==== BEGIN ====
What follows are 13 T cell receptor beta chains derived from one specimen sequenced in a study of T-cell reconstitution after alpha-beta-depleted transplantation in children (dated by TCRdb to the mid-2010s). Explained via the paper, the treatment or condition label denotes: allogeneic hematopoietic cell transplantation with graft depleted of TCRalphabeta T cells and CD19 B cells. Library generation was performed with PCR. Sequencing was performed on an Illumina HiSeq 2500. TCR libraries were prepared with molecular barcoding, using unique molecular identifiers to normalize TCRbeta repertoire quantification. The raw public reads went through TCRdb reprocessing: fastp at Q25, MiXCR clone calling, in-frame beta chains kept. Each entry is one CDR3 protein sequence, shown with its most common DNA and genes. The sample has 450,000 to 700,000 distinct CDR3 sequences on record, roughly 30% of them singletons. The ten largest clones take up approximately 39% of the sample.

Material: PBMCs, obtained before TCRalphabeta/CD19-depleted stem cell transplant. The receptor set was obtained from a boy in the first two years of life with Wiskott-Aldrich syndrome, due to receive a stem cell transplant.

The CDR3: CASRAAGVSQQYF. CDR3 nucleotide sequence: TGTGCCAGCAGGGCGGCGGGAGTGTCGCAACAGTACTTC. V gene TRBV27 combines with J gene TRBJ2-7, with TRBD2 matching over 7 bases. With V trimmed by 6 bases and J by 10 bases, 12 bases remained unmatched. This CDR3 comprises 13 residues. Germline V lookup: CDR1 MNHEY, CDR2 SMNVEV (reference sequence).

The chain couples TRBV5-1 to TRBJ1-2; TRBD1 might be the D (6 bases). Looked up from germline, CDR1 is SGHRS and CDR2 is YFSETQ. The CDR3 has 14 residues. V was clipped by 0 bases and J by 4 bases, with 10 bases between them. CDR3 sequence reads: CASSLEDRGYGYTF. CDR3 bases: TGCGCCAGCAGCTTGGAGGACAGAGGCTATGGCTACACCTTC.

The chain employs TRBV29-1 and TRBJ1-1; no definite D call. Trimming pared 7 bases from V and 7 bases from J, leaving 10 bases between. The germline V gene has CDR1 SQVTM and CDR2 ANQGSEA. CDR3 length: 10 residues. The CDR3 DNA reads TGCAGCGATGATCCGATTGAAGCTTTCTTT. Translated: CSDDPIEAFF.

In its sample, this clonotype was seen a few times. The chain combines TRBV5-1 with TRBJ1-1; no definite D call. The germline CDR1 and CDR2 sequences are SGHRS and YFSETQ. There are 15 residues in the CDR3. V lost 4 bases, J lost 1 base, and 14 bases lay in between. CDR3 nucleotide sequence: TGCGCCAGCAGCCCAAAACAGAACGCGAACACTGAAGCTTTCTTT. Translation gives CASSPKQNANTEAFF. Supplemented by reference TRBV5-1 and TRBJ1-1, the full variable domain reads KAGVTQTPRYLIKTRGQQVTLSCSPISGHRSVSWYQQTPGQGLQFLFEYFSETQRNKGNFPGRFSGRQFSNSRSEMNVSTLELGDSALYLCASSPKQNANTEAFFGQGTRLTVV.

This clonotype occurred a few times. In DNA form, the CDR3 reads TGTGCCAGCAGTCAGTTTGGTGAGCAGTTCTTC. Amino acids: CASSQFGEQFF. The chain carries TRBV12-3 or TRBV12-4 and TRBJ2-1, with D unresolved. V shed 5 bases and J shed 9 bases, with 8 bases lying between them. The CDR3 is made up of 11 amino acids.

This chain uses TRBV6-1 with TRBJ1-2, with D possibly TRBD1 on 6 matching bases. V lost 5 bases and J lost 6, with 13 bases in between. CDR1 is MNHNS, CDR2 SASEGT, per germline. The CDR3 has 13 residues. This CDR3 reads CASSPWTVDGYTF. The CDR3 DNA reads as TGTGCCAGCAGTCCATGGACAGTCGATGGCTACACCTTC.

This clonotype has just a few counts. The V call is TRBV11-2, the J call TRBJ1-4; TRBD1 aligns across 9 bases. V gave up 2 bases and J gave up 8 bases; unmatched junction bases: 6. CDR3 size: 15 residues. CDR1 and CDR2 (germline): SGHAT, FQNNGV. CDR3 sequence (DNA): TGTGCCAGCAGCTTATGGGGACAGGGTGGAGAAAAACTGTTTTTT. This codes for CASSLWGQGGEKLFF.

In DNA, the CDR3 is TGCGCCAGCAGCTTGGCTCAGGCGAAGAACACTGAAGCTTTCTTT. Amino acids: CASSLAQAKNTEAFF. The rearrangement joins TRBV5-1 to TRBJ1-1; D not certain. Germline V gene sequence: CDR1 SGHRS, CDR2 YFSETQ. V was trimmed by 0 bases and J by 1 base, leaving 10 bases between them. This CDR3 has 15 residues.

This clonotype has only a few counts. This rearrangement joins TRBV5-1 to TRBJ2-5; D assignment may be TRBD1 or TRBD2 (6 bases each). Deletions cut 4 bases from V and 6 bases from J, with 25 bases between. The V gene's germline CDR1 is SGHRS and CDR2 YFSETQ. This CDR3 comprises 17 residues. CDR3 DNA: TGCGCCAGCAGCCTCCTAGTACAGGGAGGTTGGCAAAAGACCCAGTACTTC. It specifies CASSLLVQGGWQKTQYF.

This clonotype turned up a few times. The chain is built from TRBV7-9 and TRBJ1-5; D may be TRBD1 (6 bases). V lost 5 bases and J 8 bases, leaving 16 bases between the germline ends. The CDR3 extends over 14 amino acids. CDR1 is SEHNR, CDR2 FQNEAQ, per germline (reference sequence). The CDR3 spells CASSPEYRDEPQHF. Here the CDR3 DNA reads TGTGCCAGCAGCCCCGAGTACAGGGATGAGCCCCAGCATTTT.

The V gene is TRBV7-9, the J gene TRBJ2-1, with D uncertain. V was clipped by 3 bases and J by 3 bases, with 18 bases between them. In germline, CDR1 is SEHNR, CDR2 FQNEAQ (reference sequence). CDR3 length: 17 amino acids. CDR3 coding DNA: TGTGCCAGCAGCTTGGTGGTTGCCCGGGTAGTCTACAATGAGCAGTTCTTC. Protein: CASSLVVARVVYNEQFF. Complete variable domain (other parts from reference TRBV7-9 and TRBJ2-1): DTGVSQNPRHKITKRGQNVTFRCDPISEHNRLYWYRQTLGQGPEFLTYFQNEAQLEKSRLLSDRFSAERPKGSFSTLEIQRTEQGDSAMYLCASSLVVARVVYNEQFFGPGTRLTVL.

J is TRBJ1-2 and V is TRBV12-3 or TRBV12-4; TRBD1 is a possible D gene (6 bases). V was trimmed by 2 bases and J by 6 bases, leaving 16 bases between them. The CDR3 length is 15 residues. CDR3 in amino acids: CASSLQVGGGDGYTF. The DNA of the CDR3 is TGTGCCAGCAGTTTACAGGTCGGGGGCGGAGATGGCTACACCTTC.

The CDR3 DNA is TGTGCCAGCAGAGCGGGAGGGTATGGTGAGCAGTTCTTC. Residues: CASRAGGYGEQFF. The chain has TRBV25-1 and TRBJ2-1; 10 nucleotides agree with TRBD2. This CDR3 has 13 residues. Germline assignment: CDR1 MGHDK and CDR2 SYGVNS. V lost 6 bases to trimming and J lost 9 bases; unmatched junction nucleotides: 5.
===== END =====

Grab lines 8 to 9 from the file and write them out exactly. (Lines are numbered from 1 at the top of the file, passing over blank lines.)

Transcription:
This chain uses TRBV6-1 with TRBJ1-2, with D possibly TRBD1 on 6 matching bases. V lost 5 bases and J lost 6, with 13 bases in between. CDR1 is MNHNS, CDR2 SASEGT, per germline. The CDR3 has 13 residues. This CDR3 reads CASSPWTVDGYTF. The CDR3 DNA reads as TGTGCCAGCAGTCCATGGACAGTCGATGGCTACACCTTC.

This clonotype has just a few counts. The V call is TRBV11-2, the J call TRBJ1-4; TRBD1 aligns across 9 bases. V gave up 2 bases and J gave up 8 bases; unmatched junction bases: 6. CDR3 size: 15 residues. CDR1 and CDR2 (germline): SGHAT, FQNNGV. CDR3 sequence (DNA): TGTGCCAGCAGCTTATGGGGACAGGGTGGAGAAAAACTGTTTTTT. This codes for CASSLWGQGGEKLFF.